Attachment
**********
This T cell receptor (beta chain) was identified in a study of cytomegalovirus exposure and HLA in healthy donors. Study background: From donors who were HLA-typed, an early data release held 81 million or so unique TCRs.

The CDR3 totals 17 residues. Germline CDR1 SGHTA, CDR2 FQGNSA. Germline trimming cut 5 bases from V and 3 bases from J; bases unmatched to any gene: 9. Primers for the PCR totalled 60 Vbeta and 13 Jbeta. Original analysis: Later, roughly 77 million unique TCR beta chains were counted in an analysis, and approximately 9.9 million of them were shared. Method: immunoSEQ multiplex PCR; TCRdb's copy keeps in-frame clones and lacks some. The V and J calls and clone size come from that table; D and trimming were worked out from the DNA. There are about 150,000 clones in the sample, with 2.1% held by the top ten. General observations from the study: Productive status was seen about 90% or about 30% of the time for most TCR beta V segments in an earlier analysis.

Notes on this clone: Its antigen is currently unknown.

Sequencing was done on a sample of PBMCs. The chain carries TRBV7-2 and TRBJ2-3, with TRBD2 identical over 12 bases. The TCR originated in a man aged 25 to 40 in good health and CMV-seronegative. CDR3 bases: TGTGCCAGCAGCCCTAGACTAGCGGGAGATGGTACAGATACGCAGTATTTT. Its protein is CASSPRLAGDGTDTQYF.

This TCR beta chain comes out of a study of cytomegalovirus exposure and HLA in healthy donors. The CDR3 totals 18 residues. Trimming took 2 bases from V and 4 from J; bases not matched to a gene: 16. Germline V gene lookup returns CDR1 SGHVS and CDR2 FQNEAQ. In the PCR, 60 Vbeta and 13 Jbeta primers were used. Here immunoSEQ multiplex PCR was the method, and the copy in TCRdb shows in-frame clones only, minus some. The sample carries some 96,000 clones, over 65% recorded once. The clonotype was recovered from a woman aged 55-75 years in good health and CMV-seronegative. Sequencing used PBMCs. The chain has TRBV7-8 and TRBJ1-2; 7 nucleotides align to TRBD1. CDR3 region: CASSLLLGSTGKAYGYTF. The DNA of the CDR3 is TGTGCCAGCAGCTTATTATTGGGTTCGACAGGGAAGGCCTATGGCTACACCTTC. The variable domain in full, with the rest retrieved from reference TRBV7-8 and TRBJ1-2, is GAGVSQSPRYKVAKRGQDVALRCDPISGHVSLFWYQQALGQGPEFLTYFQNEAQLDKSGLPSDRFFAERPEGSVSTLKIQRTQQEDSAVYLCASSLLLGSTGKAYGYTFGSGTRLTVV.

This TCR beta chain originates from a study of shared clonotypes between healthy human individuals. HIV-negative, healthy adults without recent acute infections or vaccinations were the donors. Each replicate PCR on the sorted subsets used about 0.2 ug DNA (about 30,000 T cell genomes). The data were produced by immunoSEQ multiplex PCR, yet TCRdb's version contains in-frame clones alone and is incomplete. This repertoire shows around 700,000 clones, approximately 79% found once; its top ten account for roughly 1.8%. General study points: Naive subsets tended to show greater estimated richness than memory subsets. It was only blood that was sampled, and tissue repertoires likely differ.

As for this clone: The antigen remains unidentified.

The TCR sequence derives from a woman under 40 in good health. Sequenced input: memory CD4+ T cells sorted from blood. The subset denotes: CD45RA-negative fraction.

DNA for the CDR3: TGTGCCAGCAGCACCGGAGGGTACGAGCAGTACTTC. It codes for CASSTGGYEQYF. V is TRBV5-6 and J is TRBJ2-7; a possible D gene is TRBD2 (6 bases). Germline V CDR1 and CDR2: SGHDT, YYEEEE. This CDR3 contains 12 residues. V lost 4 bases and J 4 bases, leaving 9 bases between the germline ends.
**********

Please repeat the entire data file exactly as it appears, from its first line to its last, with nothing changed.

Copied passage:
This T cell receptor (beta chain) was identified in a study of cytomegalovirus exposure and HLA in healthy donors. Study background: From donors who were HLA-typed, an early data release held 81 million or so unique TCRs.

The CDR3 totals 17 residues. Germline CDR1 SGHTA, CDR2 FQGNSA. Germline trimming cut 5 bases from V and 3 bases from J; bases unmatched to any gene: 9. Primers for the PCR totalled 60 Vbeta and 13 Jbeta. Original analysis: Later, roughly 77 million unique TCR beta chains were counted in an analysis, and approximately 9.9 million of them were shared. Method: immunoSEQ multiplex PCR; TCRdb's copy keeps in-frame clones and lacks some. The V and J calls and clone size come from that table; D and trimming were worked out from the DNA. There are about 150,000 clones in the sample, with 2.1% held by the top ten. General observations from the study: Productive status was seen about 90% or about 30% of the time for most TCR beta V segments in an earlier analysis.

Notes on this clone: Its antigen is currently unknown.

Sequencing was done on a sample of PBMCs. The chain carries TRBV7-2 and TRBJ2-3, with TRBD2 identical over 12 bases. The TCR originated in a man aged 25 to 40 in good health and CMV-seronegative. CDR3 bases: TGTGCCAGCAGCCCTAGACTAGCGGGAGATGGTACAGATACGCAGTATTTT. Its protein is CASSPRLAGDGTDTQYF.

This TCR beta chain comes out of a study of cytomegalovirus exposure and HLA in healthy donors. The CDR3 totals 18 residues. Trimming took 2 bases from V and 4 from J; bases not matched to a gene: 16. Germline V gene lookup returns CDR1 SGHVS and CDR2 FQNEAQ. In the PCR, 60 Vbeta and 13 Jbeta primers were used. Here immunoSEQ multiplex PCR was the method, and the copy in TCRdb shows in-frame clones only, minus some. The sample carries some 96,000 clones, over 65% recorded once. The clonotype was recovered from a woman aged 55-75 years in good health and CMV-seronegative. Sequencing used PBMCs. The chain has TRBV7-8 and TRBJ1-2; 7 nucleotides align to TRBD1. CDR3 region: CASSLLLGSTGKAYGYTF. The DNA of the CDR3 is TGTGCCAGCAGCTTATTATTGGGTTCGACAGGGAAGGCCTATGGCTACACCTTC. The variable domain in full, with the rest retrieved from reference TRBV7-8 and TRBJ1-2, is GAGVSQSPRYKVAKRGQDVALRCDPISGHVSLFWYQQALGQGPEFLTYFQNEAQLDKSGLPSDRFFAERPEGSVSTLKIQRTQQEDSAVYLCASSLLLGSTGKAYGYTFGSGTRLTVV.

This TCR beta chain originates from a study of shared clonotypes between healthy human individuals. HIV-negative, healthy adults without recent acute infections or vaccinations were the donors. Each replicate PCR on the sorted subsets used about 0.2 ug DNA (about 30,000 T cell genomes). The data were produced by immunoSEQ multiplex PCR, yet TCRdb's version contains in-frame clones alone and is incomplete. This repertoire shows around 700,000 clones, approximately 79% found once; its top ten account for roughly 1.8%. General study points: Naive subsets tended to show greater estimated richness than memory subsets. It was only blood that was sampled, and tissue repertoires likely differ.

As for this clone: The antigen remains unidentified.

The TCR sequence derives from a woman under 40 in good health. Sequenced input: memory CD4+ T cells sorted from blood. The subset denotes: CD45RA-negative fraction.

DNA for the CDR3: TGTGCCAGCAGCACCGGAGGGTACGAGCAGTACTTC. It codes for CASSTGGYEQYF. V is TRBV5-6 and J is TRBJ2-7; a possible D gene is TRBD2 (6 bases). Germline V CDR1 and CDR2: SGHDT, YYEEEE. This CDR3 contains 12 residues. V lost 4 bases and J 4 bases, leaving 9 bases between the germline ends.